During college, trips to the coast were a somewhat regular occurrence for Ben Blanchard and myself. But when our other friend Christopher Puckett decided to go as well, we were pleasantly surprised.

Christopher is a good friend, but he was never really the outdoorsy type. Usually, the three of us would play video games or board games, joke around, or have deep discussions, but we didn’t really do a lot of fishing together.

We’d all started in the same class in school, but Christopher graduated a year early. So for his junior year and Ben and my sophomore year Spring Break trip, we piled into my car and drove down to California, where it would be warm. Or so we told ourselves.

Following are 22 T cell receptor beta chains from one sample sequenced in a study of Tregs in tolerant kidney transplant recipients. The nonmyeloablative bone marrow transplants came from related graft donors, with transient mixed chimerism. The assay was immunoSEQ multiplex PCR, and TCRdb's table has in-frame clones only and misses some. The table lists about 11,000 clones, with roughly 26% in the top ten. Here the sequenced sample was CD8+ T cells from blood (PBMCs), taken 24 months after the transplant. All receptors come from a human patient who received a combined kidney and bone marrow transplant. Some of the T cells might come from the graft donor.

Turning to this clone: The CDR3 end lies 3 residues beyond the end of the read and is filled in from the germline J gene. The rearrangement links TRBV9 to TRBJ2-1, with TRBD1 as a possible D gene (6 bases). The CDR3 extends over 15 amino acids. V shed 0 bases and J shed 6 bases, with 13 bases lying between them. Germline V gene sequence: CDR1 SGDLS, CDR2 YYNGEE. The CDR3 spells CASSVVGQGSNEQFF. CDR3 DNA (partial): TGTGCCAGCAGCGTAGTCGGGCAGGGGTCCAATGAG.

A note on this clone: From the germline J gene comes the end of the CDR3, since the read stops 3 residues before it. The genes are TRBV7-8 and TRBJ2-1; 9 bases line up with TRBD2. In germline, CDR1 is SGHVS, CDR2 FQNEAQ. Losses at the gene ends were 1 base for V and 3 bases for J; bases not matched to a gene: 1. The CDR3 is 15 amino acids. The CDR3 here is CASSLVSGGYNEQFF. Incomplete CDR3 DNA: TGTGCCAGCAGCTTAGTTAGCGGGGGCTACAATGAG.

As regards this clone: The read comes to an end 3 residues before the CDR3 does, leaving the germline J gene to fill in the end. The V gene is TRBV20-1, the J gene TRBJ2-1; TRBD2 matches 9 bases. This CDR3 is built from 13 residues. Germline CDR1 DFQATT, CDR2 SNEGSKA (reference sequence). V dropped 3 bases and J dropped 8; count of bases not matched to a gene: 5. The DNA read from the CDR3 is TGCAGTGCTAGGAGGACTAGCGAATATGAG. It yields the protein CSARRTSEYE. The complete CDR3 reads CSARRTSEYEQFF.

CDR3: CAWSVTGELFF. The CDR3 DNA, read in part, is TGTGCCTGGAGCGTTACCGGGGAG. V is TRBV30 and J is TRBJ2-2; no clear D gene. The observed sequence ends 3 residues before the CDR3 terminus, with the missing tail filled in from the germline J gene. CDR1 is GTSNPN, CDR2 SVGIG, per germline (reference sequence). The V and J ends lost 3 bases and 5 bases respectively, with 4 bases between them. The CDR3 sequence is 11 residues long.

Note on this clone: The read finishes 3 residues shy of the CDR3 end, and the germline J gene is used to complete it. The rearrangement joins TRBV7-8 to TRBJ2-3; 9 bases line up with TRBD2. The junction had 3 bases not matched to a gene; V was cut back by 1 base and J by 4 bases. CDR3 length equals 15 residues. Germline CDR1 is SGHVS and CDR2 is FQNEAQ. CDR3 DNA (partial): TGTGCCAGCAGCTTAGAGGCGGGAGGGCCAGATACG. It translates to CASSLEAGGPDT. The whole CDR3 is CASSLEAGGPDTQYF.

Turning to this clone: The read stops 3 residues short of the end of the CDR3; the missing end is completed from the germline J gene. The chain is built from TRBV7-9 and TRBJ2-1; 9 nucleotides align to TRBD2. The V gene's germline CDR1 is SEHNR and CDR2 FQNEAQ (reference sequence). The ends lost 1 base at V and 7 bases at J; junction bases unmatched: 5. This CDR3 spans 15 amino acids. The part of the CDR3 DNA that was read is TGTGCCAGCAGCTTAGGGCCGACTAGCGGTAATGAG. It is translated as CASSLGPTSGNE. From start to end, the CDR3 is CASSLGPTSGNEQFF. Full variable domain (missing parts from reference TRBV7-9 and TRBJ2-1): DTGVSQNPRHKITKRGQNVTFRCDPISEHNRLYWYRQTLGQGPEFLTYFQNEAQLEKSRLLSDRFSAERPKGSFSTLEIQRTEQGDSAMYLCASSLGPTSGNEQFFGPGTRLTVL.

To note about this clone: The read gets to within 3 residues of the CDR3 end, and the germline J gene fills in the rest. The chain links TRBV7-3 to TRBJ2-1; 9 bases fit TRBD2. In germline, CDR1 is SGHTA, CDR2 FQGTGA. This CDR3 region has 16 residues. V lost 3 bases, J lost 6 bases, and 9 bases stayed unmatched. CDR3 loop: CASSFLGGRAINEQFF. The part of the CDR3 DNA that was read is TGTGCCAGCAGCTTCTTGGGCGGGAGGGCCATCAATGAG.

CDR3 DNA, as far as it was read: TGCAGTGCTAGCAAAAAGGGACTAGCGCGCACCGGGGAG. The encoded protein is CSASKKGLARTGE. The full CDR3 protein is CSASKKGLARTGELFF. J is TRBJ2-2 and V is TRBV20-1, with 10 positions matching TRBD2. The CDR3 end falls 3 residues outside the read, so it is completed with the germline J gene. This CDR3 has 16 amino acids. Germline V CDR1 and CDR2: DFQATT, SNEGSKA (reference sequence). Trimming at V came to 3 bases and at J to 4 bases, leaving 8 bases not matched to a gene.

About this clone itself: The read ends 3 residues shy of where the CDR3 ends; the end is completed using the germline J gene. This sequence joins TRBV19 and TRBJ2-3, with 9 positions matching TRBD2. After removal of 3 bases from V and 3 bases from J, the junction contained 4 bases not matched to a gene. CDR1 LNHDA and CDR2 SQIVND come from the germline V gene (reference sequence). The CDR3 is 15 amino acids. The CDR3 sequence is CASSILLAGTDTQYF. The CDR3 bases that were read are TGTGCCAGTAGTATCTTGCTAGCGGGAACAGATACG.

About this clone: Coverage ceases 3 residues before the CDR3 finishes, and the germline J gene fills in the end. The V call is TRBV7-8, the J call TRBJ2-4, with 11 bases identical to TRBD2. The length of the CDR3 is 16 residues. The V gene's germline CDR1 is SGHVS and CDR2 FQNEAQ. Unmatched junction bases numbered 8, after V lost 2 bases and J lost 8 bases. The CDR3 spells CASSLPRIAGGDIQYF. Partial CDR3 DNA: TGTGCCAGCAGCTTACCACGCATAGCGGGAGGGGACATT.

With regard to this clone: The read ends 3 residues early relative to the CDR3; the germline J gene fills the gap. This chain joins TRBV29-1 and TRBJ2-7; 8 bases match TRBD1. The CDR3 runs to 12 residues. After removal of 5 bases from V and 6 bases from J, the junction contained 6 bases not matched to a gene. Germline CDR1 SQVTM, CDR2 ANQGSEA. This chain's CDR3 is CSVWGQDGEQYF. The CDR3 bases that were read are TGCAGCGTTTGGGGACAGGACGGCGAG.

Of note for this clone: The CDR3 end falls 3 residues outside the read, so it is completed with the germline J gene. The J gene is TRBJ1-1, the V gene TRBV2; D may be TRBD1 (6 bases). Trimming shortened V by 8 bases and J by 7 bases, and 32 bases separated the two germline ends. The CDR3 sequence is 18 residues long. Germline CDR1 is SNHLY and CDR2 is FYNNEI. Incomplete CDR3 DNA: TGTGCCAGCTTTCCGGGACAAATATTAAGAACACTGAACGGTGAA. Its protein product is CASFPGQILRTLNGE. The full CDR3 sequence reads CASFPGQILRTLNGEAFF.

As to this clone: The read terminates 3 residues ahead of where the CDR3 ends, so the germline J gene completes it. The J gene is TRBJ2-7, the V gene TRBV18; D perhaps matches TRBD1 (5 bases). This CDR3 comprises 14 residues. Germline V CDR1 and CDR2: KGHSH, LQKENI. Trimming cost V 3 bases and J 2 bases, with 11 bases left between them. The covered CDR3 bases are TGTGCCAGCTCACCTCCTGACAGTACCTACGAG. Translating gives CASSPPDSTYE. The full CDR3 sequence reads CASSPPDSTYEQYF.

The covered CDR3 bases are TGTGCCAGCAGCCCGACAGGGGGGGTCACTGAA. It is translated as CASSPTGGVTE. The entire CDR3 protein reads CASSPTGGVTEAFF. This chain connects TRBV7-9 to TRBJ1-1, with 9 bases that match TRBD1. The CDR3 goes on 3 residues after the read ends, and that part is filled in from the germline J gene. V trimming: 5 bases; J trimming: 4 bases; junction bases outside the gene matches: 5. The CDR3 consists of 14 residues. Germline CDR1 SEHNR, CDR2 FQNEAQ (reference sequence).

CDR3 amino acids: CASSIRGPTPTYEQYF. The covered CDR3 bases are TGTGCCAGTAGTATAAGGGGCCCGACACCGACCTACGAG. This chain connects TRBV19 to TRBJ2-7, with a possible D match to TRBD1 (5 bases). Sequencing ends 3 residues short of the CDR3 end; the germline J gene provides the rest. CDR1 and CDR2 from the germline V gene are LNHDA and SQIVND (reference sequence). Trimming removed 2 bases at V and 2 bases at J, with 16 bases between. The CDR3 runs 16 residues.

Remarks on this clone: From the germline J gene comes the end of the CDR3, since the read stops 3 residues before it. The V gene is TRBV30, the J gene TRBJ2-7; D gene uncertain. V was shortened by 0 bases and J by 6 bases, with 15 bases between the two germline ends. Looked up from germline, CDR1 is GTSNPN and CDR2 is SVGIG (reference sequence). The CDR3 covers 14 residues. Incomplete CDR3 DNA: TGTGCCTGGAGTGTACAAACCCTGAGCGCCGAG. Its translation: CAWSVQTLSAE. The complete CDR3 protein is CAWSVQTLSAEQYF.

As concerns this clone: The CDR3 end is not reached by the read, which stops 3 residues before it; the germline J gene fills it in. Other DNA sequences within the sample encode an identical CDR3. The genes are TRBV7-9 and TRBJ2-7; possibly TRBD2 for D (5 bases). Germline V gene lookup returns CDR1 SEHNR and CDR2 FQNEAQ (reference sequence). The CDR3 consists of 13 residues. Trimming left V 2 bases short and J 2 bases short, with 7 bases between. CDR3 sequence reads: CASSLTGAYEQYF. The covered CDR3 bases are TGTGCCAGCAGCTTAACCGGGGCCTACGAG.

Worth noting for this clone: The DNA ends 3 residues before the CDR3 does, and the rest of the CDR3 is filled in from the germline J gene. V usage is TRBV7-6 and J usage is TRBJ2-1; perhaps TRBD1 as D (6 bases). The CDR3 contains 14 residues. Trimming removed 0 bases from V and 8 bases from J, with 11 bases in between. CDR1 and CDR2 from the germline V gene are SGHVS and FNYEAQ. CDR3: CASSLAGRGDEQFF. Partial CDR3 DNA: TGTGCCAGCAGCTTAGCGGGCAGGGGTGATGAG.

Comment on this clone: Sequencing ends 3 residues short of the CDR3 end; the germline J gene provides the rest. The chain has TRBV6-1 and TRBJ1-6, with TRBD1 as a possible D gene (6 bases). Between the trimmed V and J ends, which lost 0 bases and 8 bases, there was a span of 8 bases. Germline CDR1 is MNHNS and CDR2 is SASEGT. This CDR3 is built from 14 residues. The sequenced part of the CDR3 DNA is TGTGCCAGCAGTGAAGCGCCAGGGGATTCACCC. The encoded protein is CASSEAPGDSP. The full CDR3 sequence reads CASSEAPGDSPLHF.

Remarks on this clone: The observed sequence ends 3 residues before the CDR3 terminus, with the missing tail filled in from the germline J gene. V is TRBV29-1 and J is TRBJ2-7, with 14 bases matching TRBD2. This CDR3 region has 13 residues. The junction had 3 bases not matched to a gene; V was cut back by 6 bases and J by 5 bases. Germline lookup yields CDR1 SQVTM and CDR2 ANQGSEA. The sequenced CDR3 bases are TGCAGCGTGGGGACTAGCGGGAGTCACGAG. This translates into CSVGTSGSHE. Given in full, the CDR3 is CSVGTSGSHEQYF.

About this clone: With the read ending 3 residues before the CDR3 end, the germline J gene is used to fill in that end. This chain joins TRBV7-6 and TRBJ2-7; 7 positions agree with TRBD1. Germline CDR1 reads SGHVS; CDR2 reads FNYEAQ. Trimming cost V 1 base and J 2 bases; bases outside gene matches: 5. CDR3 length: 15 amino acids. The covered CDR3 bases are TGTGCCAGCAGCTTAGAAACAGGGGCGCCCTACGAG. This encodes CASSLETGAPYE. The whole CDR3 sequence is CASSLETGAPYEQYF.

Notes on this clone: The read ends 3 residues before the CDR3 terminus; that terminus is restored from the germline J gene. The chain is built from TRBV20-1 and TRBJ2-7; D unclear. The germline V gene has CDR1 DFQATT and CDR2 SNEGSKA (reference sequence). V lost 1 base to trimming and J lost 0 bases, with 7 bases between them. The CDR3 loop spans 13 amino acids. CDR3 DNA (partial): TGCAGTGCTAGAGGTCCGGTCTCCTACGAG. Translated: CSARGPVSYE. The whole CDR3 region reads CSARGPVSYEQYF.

***

The San Francisco Bay, however, is not warm in March. It’s warmer than Oregon but only just.

We spent the first night in San Rafael, a city on the north end of the Bay, in a fleabag motel. The only reason we weren’t robbed blind is because my car was so unimpressive.

Would-be thieves thought: “Yikes. This guy needs it more than we do.”

The next morning, our charter for Striped Bass and White Sturgeon was a flop. Jim Cox Sportfishing was the name of the boat, and despite the guide and the three of us fishing, we only managed only one striper, and it was Christopher who caught it.

Now apart from our Biology Trip as freshman in high school where we caught a bunch of bottomfish and the one time he went trout fishing with at Spencer Creek, this was his only fish. The 27-inch striper was nearly 10 pounds. Not bad for maybe his tenth fish.